Black History Books Track Slavery & Freedom

Black History Books Track Slavery & Freedom

In 1903 W.E.B. Du Bois decried the "two-ness" he experienced as an African-American. He was "an American, a Negro; two souls, two thoughts, two unreconciled strivings; two warring ideals in one dark body, whose dogged strength alone keeps it from being torn asunder." "The problem of the Twentieth Century," he added, "is the problem of the color-line."

Though some critics today point to a "post-racial" America, where race matters less than ethnicity and multiculturalism, the problem of race runs through recent African-American historical nonfiction like a leitmotif. Black History Month provides an excellent opportunity to highlight several of the most significant of these books.

Poster For a Slave Auction, 1829




Poster For a Slave Auction, 1829


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The "Atlas of the Transatlantic Slave Trade" (Yale, $50), compiled by David Eltis and David Richardson, is perhaps the most valuable cartographic work ever assembled on African-American history. Its 189 color maps illustrate the horrific kidnapping, coercion and forced movement of the estimated 12.5 million Africans ensnarled in the Atlantic slave trade between 1501 and 1867.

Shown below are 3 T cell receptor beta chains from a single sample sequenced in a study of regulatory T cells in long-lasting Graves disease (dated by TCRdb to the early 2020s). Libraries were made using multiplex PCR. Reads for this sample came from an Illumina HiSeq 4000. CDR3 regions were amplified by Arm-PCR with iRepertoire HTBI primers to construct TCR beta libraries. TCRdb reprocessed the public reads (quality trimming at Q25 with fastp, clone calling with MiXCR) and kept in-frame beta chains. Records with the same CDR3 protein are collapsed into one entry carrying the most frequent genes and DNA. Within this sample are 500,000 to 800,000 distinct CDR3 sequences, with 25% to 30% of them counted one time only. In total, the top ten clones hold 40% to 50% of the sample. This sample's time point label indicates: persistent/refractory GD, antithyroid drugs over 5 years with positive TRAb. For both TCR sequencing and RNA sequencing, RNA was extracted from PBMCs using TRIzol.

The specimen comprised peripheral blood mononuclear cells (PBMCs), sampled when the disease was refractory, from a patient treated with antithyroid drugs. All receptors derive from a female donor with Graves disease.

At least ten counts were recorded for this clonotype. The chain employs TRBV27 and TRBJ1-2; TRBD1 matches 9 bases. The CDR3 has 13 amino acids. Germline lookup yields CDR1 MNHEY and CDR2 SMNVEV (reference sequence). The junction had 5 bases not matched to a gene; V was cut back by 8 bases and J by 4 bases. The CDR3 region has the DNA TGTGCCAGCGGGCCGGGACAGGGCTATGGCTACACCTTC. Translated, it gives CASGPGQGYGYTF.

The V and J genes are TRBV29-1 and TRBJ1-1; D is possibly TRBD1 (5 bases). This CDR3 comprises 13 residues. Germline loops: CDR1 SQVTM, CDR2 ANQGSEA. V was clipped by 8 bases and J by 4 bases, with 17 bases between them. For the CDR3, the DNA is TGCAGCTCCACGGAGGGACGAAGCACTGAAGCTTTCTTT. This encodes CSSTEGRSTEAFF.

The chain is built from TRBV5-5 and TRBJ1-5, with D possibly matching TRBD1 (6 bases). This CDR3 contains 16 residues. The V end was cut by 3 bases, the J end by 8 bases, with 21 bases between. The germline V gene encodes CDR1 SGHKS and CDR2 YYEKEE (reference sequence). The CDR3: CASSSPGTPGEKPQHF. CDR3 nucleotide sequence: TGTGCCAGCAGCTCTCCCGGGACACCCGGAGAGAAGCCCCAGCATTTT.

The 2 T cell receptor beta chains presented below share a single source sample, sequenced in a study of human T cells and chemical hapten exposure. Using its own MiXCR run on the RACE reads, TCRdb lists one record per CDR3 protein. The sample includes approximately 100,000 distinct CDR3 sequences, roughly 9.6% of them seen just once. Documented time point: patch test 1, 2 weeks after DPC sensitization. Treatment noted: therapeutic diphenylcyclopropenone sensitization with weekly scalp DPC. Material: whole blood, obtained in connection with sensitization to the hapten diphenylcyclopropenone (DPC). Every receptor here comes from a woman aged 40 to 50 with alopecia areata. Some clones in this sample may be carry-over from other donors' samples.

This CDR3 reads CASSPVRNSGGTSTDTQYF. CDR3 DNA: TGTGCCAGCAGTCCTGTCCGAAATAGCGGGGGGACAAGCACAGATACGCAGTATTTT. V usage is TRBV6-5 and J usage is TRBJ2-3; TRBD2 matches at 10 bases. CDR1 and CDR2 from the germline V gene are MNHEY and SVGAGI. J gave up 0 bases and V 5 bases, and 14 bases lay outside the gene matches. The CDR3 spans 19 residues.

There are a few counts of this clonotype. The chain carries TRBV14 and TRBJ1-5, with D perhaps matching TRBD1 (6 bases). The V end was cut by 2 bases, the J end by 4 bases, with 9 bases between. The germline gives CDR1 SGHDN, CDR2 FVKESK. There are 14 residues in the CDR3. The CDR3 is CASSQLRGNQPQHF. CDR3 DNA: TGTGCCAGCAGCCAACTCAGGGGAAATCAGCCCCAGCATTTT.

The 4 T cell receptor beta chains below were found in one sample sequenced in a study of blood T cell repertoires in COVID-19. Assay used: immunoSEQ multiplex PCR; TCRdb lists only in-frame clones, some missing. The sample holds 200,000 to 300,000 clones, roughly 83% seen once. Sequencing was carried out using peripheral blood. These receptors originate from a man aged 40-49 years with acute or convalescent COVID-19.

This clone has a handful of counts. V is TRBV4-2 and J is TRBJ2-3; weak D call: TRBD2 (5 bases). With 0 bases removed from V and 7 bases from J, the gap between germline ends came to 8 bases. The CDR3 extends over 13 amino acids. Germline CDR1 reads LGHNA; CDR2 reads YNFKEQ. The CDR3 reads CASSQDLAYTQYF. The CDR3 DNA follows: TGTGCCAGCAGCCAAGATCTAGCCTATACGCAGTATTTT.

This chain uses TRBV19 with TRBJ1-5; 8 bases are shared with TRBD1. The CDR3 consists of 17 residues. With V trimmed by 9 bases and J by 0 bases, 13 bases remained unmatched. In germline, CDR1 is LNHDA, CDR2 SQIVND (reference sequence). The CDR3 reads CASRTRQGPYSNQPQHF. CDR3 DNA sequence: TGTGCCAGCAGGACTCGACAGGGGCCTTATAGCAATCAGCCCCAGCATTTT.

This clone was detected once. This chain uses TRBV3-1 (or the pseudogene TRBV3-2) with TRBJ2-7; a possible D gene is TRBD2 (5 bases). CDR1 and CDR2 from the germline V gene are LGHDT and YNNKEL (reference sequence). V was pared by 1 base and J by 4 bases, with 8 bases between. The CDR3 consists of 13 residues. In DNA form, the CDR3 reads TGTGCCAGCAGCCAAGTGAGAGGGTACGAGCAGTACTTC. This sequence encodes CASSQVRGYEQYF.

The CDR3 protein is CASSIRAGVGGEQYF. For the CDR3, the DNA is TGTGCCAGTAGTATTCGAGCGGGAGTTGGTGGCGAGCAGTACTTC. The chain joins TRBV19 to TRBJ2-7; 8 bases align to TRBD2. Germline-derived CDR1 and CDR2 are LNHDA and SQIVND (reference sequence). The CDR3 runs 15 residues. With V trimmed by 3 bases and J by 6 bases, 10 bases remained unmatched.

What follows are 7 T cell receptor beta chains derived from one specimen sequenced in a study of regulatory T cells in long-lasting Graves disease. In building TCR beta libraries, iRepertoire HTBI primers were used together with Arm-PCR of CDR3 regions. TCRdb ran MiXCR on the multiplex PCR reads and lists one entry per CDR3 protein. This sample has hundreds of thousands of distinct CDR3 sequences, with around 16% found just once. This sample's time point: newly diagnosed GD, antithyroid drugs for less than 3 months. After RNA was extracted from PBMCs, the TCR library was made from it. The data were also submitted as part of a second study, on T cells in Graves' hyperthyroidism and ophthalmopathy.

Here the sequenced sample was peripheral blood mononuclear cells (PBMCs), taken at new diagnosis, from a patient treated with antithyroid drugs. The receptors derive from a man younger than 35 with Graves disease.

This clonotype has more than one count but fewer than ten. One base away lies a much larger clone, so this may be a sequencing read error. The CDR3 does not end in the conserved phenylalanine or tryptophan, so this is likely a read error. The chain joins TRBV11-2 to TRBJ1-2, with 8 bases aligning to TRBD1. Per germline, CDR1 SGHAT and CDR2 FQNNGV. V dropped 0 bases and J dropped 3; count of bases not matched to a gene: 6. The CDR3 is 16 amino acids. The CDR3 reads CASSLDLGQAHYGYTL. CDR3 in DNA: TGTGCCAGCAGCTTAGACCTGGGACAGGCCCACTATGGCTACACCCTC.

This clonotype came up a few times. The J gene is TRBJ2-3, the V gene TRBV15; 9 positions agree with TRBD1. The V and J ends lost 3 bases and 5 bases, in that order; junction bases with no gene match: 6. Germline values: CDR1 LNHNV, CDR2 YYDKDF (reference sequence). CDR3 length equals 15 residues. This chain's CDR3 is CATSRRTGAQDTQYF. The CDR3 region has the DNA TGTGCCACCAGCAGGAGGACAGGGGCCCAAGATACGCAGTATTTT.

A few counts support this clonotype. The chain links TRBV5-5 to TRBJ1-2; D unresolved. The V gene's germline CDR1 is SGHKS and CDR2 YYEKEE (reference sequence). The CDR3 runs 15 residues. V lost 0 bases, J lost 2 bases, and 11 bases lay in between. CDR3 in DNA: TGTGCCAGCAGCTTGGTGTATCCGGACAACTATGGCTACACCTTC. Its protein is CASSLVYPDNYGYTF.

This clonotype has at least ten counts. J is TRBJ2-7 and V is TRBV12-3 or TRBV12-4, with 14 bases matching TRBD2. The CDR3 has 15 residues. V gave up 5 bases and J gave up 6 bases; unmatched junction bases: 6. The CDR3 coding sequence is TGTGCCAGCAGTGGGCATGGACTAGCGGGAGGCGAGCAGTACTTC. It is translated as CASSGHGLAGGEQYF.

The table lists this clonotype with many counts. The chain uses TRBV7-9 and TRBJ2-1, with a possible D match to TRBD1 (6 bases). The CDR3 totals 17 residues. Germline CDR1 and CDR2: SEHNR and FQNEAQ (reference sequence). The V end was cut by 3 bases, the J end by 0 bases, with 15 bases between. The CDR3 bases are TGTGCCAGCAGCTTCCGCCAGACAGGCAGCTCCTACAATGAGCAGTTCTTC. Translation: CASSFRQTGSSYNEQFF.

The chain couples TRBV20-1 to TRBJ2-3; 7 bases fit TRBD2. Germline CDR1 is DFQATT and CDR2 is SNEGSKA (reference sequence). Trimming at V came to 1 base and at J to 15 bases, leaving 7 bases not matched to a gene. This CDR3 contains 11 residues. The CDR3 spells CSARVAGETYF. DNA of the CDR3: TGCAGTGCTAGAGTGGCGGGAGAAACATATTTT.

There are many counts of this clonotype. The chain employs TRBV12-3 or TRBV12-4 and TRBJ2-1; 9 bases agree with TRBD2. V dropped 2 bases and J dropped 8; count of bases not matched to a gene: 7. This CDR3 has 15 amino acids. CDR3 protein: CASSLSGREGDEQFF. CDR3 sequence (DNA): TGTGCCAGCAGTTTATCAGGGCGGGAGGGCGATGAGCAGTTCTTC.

Eltis and Richardson draw on a database of almost 35,000 slave voyages to document their atlas. Maps portray which nations participated in the gruesome trade, where the slave ships were outfitted, where the Africans boarded ship and where they disembarked. Illustrations, excerpts from letters, diaries, and poems contextualize the maps. Eltis and Richardson's atlas underscores the criminality and inhumanity of the enslavers and the heartrending suffering and survival of the enslaved.

As slaves and later freedmen and women in Atlantic communities, African-Americans forced whites to treat them as people, not chattel. In "Cry Liberty: The Great Stono Slave Rebellion of 1739" (Oxford, $19.95), Peter Charles Hoffer offers a new interpretation of the largest slave uprising in British North America, the bloody revolt along South Carolina's Stono River in September 1739 that left as many as 100 slave rebels dead.

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